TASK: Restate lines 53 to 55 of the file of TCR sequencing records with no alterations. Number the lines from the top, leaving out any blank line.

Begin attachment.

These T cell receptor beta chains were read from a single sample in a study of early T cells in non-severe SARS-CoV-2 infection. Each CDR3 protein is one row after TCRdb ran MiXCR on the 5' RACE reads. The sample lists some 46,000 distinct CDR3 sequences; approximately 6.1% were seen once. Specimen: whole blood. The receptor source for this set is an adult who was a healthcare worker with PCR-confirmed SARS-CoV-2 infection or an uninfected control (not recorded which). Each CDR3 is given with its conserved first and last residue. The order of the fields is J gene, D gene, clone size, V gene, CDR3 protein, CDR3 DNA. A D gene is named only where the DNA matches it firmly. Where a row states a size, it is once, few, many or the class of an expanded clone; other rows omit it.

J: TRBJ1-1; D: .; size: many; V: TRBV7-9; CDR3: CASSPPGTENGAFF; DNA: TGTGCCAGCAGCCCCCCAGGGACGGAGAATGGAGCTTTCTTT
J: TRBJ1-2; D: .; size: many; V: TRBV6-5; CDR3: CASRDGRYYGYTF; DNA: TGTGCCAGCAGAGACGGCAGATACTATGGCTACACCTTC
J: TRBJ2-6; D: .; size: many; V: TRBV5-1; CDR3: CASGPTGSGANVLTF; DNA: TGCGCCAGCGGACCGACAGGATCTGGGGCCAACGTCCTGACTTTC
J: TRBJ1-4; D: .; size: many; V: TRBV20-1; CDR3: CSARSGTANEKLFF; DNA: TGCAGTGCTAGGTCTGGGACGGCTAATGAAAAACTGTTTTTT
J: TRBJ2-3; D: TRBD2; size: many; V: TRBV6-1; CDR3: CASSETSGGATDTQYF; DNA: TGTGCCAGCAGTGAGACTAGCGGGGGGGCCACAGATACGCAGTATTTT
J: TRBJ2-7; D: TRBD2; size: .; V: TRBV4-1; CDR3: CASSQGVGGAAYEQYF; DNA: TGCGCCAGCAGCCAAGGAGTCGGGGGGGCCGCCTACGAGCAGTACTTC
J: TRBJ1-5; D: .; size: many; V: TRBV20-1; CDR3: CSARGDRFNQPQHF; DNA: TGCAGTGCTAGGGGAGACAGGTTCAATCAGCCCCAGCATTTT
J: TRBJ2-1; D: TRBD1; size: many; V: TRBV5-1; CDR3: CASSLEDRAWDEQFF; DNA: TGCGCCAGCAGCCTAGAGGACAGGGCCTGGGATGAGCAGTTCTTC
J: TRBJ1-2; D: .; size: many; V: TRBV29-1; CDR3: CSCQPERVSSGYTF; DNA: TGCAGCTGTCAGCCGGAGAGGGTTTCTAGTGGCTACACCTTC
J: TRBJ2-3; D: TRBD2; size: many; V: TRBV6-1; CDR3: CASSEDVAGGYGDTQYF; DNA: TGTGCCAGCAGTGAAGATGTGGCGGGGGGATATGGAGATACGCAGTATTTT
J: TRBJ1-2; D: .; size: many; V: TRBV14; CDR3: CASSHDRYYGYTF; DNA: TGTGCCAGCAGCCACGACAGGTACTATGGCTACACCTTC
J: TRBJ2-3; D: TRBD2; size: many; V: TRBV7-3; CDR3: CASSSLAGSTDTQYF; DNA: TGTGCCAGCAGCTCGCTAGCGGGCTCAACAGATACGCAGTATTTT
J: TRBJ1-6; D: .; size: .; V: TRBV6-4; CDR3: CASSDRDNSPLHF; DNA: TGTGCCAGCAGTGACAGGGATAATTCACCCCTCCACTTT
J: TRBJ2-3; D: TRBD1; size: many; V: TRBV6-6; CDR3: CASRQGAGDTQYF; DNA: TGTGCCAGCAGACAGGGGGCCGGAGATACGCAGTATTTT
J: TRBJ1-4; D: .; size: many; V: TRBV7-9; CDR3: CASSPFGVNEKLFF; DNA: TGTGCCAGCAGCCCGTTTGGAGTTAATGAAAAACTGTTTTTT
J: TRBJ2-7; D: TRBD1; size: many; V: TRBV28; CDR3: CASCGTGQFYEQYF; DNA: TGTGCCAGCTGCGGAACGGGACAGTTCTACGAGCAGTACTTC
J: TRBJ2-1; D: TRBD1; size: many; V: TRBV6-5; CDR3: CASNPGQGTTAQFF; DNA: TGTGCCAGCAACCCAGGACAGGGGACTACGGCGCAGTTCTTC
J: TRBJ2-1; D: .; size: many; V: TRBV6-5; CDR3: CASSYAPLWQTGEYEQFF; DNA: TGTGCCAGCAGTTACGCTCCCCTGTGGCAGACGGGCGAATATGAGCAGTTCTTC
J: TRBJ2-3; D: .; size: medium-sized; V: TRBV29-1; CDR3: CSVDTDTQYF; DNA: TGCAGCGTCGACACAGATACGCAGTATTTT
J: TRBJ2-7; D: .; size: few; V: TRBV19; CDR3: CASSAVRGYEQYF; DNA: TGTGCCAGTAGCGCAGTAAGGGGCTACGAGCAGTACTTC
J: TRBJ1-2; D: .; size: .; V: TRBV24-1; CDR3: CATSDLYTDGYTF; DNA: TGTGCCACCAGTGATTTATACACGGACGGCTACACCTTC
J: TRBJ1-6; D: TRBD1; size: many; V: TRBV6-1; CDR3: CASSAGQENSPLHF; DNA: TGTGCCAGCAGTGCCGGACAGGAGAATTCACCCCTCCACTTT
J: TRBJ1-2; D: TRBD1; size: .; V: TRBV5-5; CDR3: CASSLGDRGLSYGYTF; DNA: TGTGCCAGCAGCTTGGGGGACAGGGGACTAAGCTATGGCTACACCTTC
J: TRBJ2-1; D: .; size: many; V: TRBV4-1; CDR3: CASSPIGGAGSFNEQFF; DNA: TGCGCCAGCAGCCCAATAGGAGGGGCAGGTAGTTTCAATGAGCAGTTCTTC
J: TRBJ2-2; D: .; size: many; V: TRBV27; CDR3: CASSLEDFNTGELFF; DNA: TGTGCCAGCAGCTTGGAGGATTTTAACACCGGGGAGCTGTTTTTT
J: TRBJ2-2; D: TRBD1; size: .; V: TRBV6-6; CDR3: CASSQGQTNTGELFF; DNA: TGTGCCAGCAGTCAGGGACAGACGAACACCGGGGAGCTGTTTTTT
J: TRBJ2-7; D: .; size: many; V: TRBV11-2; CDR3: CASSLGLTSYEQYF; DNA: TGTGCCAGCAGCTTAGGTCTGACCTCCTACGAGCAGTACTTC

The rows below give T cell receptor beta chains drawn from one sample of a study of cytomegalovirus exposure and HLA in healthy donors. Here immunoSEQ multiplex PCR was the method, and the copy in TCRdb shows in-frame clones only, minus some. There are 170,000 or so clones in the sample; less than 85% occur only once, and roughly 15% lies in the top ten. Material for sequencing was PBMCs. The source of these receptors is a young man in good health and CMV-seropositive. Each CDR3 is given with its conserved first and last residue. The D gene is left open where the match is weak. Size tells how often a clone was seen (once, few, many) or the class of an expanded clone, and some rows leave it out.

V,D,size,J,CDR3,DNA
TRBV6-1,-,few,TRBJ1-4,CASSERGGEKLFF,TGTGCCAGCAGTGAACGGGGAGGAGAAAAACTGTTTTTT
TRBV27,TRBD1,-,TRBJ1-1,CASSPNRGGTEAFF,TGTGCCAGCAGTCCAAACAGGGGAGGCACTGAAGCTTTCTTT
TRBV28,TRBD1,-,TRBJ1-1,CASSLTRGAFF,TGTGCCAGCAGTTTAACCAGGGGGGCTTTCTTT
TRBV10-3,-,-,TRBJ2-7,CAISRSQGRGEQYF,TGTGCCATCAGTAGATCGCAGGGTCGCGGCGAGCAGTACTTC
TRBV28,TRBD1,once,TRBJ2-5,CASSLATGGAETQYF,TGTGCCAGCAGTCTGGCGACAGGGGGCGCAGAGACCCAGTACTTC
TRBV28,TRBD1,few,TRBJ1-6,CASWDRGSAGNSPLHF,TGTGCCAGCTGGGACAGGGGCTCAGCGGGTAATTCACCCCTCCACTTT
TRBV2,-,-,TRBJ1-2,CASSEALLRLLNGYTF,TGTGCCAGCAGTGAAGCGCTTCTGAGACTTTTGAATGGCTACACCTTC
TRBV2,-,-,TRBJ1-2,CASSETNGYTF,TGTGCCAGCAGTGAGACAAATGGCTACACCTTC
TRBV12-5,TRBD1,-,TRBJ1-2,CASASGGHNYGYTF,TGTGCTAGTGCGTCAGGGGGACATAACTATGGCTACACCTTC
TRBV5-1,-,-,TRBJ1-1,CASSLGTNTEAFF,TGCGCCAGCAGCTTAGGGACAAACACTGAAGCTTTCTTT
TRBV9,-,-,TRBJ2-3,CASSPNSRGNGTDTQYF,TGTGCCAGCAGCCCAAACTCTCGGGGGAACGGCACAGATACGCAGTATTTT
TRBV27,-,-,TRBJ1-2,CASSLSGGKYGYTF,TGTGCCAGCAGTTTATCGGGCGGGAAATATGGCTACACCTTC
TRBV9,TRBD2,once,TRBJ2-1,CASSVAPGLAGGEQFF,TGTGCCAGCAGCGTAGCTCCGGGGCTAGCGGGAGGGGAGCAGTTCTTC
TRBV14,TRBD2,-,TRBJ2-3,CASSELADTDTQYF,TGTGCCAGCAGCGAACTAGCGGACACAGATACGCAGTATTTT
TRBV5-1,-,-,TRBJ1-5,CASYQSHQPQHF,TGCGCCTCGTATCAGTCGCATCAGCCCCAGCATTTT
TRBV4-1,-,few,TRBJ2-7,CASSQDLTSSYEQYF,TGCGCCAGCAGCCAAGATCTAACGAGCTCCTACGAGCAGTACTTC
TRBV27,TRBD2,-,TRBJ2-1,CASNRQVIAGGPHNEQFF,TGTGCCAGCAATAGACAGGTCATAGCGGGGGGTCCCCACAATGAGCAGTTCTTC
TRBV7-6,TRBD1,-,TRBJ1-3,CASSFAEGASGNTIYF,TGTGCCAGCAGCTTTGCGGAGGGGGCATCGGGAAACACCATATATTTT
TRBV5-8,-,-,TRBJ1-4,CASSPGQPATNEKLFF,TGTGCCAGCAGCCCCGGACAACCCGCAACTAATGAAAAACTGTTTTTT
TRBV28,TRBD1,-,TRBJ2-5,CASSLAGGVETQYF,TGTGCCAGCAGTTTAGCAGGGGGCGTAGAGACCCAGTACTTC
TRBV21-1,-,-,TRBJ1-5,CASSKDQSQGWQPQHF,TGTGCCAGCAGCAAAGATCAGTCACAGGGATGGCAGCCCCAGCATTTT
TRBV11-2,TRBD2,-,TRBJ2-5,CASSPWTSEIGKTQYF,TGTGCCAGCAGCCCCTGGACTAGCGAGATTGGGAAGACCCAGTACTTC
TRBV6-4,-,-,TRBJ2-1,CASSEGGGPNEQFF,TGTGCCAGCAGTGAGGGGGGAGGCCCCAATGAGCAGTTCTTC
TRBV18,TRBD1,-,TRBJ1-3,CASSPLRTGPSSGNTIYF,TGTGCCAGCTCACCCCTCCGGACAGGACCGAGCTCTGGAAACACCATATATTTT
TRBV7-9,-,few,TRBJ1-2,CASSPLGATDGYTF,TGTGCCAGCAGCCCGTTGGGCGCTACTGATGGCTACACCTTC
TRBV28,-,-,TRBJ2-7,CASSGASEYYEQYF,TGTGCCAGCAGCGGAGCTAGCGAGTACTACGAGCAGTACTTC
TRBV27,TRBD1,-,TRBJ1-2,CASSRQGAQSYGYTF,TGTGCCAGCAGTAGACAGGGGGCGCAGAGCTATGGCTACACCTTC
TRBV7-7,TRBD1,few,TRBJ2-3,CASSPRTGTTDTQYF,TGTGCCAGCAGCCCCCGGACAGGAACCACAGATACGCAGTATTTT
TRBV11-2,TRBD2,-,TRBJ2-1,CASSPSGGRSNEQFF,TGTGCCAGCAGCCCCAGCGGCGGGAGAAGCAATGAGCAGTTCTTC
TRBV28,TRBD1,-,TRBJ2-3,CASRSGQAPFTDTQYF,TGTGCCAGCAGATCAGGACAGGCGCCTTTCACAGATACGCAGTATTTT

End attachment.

TRBV6-4,-,-,TRBJ2-1,CASSEGGGPNEQFF,TGTGCCAGCAGTGAGGGGGGAGGCCCCAATGAGCAGTTCTTC
TRBV18,TRBD1,-,TRBJ1-3,CASSPLRTGPSSGNTIYF,TGTGCCAGCTCACCCCTCCGGACAGGACCGAGCTCTGGAAACACCATATATTTT
TRBV7-9,-,few,TRBJ1-2,CASSPLGATDGYTF,TGTGCCAGCAGCCCGTTGGGCGCTACTGATGGCTACACCTTC